We need to start by taking claims of harassment seriously. I have seen some of my HR colleagues immediately jump to finding ways to say the behavior was not harassment. They try to explain it away as a misunderstanding. This is why employees do not come forward to talk about harassment. It takes tremendous bravery to walk into HR and tell the story of experiencing harassment. When the result of that is a dismissive HR person, it makes bringing forward such complaints feel pointless—especially when the employee still has to face the harasser on a regular basis.

We also need to take harassment prevention training seriously. It is common practice these days to do online training that employees can passively participate in. This is not enough. We need to redesign our harassment prevention training so that we can have real discussion about this problem. Someone like Weinstein should not have been allowed to continue for that many years when his bad behavior was well known. There are countless other Weinsteins out there in many other industries. This is not just a problem in the entertainment industry. It is everywhere.

As I have argued on this blog before, we need to start addressing consent and respect in schools. These are values that should be instilled in people in childhood. Any of my HR colleagues who have sat in a room full of adults and trained them on preventing workplace harassment knows that it can be impossible to try to change the minds of those who do not acknowledge that harassment is a workplace problem. These are the people who sit in a training and say things like, “Well, what if I was just being friendly, and the woman misunderstood it and cries harassment?” If the first time we are talking about harassment prevention is when people reach adulthood, it can be extremely difficult to do years of normalizing harassing behavior. Many of the stories I have heard, especially in the last few days, are very clearly inappropriate and go far beyond what any reasonable person would consider a misunderstanding. Putting your hand on a coworker's thigh, for example, is never appropriate in the workplace.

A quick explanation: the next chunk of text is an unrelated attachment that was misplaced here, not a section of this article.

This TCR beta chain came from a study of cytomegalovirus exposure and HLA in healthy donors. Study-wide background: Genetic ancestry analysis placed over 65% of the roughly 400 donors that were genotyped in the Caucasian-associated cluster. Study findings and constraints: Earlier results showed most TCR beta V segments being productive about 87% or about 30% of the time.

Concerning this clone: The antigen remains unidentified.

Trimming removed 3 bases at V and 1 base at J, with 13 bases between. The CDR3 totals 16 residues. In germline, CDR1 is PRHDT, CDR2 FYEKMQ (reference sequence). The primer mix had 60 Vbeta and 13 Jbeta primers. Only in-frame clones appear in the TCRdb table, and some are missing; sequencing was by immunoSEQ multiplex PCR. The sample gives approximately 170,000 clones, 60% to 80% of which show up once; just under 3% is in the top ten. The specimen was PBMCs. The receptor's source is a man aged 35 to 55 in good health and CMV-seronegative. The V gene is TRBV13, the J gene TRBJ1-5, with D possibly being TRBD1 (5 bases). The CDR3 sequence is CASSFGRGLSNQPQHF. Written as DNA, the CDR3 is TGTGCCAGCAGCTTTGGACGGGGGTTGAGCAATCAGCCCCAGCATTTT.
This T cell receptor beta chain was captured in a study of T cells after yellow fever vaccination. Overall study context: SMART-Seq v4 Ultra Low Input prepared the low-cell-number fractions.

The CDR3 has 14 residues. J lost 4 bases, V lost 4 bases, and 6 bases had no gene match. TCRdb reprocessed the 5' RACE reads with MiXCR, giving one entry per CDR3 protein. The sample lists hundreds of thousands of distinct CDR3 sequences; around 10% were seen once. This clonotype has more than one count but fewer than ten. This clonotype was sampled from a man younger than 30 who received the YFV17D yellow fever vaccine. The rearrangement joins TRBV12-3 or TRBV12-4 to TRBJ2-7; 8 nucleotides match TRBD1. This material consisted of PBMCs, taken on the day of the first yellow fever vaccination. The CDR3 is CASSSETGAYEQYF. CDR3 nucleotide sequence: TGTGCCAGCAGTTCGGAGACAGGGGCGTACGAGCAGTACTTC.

Those of us who work in HR also need to speak up. When we know there is someone in upper management with a well-known reputation for harassing employees, say something. When the powers that be try to dismiss such claims, fight back. Enlist others in power to join you in that fight. Yes, there is risk, but if we remain silent, we are complicit. It is going to take HR professionals and those in power to say, “Enough!” Change needs to happen from the top.

The Challenge Ahead

As more information on Weinstein comes out, we need to keep reminding ourselves that his story is not an anomaly. While his story may be unusual in that it is so high profile and involves a number of famous victims, it is common. We live in a country that elected a president who has a well-documented history of inappropriate behavior toward women. Not only was there the infamous Access Hollywood tape, but he is known for walking into the changing room at a pageant he owned where young women were in various states of dress as they prepared to take the stage. In a culture that is fine with such a man being president, it is clear we have a lot of work to do.

For anyone in a position of power at a company, it is imperative that we speak up. Those in leadership positions must call out bad behavior and take the appropriate disciplinary action, even if it means firing a longtime manager or someone who is seen as an asset to the company. If someone harasses employees, are they really an asset? For each complaint of harassment we dismiss or ignore, it means that there is the potential that more people will be harassed.

Take Note: Addressing Bad Behavior in the Workplace


By Stephanie Hammerwold